Dubai: UAE businesses and consumers can finally head into Summer with relief – after the ‘one & done’ 0.25 per cent interest rate hike by the US Federal reserve, and matched by the Central Bank in the UAE and its Gulf peers.
But the message from the Fed is what will soothe concerns among UAE and Gulf businesses – that there will be no more of the rate hikes. For now, at least. The announcement comes on the same day as the IMF forecast slower real GDP growth for the Gulf and MENA economies, with concerns escalating that the global economy could finally be in for some hard going.
Businesses – and consumers – will take any break they can get from the succession of interest rate hikes the local market has seen since March 2022, as it moved in lockstep with the Fed.
Plus, the first quarter results put out by the UAE banks (and matched to an extent by their Gulf peers) show their clients had already adjusted to the rate increases of the last 14 months.
“Our business customers have been dealing with and managing the impact of increasing rates for the past 2 years,” said Dhiraj Kunwar, Managing Director of Business Banking at RAKBank. “While it is not ideal for SMEs, the current UAE market also remains stable with opportunities for growth - if acted upon in time.
Customers appear ready to borrow despite increasing rates, as they see the potential for strong returns to be able to service their debt.
“For many of our existing customers who are not looking to borrow and have felt the pinch of increasing rates, we have reviewed these concerns on a case-by-case basis and provided flexible solutions to help manage their liquidity and debt repayments.”
UAE residents are spending on cars, homes
The Q1-23 results also point to higher confidence levels among consumers. They have been spending on new cars and homes going by the loan numbers put out by the big banks during this period. (More residents are getting into the property market for end-user needs, and reflected in the strong demand for mortgages on homes valued at Dh1 million to Dh5 million during Q1-23.)
Which comes as no surprise to Bal Krishen, Chairman and CEO of the Dubai-based Century Financial. “Domestically, the UAE’s fundamentals differ from that of the US, which means that the increase in net loans (during January-March ’23) is propelled by opportunities within the region,” he said. “Rather than simply getting used to the high-rate regime.”
To mitigate clients’ fears of high rates, we introduced flexible and short-term solutions, and without fixing high rates for longer commitment periods. There are attractive deposit products with flexible interest payouts, so that our clients can benefit from rate hikes on a treasury and cashflow management perspective.
Interest rate increases from central banks are slowing and economists continue to flag how we are approaching the end of this hike cycle as we reach an inflection point.
As with all prior interest rate hikes, it gets more costly to borrow and this can rein in spending in favor of saving. The good news is that with interest rate hikes slowing or peaking, borrowing will start to get cheaper, allowing consumers to spend and invest more freely. This in turn will be favourable for not just markets but also for the economy as a whole.
- Justin Varghese, Editor of Your Money
Helping SMEs with their cash needs
UAE banks are working with individuals and companies to provide favourable terms given the higher interest rates resulting from the AED-USD peg. For example,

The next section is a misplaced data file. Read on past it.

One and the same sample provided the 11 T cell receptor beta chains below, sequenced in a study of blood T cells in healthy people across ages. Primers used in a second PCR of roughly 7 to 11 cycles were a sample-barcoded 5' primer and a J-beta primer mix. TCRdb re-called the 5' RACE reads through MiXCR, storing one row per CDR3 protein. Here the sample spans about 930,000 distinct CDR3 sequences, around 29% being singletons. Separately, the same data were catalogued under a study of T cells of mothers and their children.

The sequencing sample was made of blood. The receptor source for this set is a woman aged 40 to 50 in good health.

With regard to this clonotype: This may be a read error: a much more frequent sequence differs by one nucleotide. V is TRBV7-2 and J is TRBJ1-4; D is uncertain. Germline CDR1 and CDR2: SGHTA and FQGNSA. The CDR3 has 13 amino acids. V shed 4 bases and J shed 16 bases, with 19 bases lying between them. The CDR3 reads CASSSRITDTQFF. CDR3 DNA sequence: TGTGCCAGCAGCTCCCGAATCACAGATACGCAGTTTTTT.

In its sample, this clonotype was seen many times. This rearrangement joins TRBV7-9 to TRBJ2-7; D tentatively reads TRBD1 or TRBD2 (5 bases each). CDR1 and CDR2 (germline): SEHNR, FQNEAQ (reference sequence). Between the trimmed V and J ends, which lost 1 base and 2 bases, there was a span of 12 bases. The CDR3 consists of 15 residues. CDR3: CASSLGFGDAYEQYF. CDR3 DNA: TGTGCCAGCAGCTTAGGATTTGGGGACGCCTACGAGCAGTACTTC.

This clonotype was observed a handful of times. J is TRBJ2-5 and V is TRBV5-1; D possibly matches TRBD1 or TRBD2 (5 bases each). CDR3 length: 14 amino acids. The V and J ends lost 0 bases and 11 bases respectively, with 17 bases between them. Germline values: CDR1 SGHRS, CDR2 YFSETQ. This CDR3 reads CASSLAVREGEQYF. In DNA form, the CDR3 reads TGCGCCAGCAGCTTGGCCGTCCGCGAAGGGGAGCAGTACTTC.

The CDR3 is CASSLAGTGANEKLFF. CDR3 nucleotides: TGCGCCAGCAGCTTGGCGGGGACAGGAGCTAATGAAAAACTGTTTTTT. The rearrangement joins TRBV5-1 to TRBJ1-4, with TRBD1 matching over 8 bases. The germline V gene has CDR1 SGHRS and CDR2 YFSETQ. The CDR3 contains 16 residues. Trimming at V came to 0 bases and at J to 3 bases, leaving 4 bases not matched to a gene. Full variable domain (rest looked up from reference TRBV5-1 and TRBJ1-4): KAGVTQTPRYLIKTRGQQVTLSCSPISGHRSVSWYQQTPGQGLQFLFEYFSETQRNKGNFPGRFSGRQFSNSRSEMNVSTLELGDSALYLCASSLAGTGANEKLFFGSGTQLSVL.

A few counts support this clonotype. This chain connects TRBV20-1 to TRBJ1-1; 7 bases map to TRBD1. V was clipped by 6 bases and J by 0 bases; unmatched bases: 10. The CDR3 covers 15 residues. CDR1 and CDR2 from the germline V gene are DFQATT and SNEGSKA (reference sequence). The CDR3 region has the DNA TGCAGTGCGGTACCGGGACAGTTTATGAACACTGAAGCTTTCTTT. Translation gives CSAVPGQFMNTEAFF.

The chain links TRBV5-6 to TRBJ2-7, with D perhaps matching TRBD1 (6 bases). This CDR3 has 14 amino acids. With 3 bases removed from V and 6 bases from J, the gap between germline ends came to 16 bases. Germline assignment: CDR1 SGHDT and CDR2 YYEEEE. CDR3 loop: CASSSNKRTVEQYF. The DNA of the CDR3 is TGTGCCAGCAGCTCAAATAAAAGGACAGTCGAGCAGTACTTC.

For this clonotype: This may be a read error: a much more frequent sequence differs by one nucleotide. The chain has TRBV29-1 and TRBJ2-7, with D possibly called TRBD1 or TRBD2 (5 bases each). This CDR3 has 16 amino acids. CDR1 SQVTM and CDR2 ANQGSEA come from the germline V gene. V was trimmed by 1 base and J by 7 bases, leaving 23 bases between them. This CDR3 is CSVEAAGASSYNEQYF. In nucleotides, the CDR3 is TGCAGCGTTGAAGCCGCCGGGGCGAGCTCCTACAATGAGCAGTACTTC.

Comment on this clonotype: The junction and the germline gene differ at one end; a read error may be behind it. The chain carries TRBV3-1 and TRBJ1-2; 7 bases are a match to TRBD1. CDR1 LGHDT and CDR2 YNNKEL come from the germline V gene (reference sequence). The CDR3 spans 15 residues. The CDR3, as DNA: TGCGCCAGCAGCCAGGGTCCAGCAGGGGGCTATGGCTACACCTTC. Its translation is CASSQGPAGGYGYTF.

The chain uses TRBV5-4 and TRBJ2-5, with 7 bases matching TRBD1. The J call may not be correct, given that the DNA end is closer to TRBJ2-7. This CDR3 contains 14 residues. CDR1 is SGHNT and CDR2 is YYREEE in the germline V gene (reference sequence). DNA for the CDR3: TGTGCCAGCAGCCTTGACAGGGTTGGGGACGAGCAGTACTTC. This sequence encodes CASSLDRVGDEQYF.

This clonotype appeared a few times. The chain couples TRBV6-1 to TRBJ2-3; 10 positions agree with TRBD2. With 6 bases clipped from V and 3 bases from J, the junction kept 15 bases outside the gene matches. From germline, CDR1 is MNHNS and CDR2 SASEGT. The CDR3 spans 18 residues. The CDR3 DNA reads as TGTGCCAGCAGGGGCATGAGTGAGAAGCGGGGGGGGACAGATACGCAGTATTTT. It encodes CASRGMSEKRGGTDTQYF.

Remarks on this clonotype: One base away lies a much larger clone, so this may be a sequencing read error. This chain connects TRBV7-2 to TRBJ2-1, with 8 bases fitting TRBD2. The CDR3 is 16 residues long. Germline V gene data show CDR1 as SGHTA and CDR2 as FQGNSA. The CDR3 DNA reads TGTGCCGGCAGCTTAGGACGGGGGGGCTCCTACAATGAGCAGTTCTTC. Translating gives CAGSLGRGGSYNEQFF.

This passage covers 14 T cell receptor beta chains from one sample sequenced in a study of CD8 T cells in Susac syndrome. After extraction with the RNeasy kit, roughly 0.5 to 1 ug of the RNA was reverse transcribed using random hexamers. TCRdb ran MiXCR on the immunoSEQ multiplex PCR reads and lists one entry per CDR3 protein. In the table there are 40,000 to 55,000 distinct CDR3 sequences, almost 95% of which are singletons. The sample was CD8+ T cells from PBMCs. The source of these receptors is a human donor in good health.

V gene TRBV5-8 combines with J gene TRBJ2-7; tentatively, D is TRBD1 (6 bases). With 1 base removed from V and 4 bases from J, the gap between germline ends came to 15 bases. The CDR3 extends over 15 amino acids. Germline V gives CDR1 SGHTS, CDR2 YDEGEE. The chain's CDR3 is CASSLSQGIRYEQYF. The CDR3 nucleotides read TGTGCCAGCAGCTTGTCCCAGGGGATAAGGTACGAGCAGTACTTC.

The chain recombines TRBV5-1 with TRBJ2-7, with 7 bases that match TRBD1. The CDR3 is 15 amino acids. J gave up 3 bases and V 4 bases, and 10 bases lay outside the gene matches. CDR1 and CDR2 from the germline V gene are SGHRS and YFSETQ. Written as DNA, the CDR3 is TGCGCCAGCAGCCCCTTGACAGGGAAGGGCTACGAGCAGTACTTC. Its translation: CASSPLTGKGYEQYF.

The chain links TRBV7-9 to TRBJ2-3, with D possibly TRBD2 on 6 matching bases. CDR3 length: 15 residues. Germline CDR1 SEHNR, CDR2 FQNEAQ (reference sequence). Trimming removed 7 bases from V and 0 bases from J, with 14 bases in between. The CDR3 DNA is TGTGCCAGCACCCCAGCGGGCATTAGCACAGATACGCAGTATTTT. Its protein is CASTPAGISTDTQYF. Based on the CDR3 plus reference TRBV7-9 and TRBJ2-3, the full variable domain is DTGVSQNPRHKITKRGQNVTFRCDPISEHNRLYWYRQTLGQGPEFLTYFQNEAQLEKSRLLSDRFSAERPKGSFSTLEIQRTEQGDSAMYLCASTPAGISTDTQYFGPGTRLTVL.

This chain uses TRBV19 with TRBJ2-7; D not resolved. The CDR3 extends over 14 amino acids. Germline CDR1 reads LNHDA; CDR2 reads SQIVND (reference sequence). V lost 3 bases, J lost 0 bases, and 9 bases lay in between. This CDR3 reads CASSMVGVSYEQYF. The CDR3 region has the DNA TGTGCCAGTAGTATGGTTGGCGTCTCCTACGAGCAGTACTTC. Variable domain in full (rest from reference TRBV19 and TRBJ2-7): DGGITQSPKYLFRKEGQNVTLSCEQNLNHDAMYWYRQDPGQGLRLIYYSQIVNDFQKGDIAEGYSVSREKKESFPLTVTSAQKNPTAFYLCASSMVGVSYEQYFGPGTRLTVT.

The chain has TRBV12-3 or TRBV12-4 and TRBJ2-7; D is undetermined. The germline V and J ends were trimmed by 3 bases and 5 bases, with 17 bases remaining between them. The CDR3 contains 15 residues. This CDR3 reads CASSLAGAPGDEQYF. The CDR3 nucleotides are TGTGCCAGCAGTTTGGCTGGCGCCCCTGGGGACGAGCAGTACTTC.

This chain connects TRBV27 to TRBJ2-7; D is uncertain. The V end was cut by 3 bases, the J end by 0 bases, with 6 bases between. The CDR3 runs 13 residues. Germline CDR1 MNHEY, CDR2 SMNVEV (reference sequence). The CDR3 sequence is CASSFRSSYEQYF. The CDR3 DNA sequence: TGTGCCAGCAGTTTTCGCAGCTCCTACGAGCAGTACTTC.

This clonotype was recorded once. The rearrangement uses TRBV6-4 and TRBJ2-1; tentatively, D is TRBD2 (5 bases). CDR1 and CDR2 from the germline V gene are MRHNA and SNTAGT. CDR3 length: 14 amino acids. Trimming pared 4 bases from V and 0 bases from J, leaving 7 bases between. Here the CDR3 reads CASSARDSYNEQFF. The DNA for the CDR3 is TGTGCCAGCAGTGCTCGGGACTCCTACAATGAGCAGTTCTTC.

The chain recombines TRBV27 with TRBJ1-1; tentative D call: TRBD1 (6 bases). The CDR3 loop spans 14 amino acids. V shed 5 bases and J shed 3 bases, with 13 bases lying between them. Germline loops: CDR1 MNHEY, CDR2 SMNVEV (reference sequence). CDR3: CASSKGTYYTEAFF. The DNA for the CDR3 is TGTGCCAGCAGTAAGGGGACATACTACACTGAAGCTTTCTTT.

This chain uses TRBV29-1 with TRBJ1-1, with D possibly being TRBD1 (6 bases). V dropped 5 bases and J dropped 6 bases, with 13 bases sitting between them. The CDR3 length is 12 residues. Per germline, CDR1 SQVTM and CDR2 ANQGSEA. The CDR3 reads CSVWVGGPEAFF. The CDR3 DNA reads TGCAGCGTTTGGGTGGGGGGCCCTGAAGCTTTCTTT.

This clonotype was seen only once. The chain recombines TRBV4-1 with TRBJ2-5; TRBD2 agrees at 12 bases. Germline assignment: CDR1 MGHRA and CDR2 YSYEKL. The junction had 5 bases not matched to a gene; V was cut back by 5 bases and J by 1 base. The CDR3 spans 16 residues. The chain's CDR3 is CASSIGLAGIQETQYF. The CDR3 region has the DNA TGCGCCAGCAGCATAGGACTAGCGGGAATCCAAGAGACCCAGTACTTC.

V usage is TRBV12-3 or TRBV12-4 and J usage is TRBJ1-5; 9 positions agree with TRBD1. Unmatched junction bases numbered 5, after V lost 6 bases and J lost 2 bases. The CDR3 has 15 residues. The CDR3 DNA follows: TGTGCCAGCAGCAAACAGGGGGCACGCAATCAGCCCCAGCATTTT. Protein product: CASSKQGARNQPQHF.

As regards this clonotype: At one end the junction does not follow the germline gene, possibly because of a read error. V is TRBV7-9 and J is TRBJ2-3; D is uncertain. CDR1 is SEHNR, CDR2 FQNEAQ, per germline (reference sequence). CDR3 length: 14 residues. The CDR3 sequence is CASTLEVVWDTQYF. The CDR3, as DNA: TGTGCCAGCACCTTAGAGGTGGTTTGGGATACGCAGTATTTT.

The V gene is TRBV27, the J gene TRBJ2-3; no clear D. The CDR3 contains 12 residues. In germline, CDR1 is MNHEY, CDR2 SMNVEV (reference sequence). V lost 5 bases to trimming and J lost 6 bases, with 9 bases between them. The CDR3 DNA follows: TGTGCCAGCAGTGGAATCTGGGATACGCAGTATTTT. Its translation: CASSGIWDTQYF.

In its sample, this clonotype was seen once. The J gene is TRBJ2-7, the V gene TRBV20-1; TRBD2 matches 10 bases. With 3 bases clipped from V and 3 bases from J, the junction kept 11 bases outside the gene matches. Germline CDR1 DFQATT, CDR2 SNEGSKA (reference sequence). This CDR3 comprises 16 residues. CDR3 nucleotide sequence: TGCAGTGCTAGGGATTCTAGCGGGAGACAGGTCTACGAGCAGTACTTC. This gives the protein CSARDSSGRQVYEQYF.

- If an SME has a deposit of Dh30,000 in the bank and they require a loan of Dh100,000, they are only charged interest on the differential of Dh70,000.
- Restructuring is another popular option SMEs have taken to manage the interest cost. The interest rate remains the same, but with a considerably lesser monthly instalment amount, by extending the tenor to another couple of years.
Businesses that avail this option can systematically put excess cash flow in high-yielding savings schemes and benefit from more wiggle room to effectively plan their spending/investment.
- Sameer Lakhani, Managing Director of Global Capital Partners
Hedge on the dollar?
But UAE businesses still need to be on their guard. The dollar is treading lower, with the Dollar Index now reading 101.07 and well off from the highs earlier in the year. But do not rule out the dollar making a comeback.
This is why 'Unhedged importers who benefited from the surge in the dollar in the early phases of the tightening cycle are likely to now consider locking in future prices in dollar terms," said Zachary Cefaratti, Founder of Dalma Capital. "Or, hedging with forward contracts - as the dollar remains 10-20 per cent overvalued in the short-medium term.
"Fears of stagflationary conditions in the US further dampen the dollar outlook in the medium-to-long term, as the combination of weak growth, persistent inflation and limited scope for effective policy intervention would be a recipe for further deprecation to fair value.
Eventually, importers would be expected to pass rising foreign exchange costs on to customers, which could stoke domestic goods inflation further.
If this projection bears out, inflation and all the attendant pressures will continue to be factored in by UAE businesses, especially those relying on imports. And even on exports, because the dollar peg means UAE-made products could turn to be costlier.
For now, though, it will be all relief - there's nothing like knowing there will not be another hike to cost of operations soon. After 10 rate hikes in 14 months, that's something.
The Fed has now failed again, making another mistake, this latest interest rate hike, which could push the world’s largest economy not only into a short-term but a longer-term recession.
Clearly, this would not only be a huge issue for the US, but the global economy too.”
- Nigel Green of deVere Group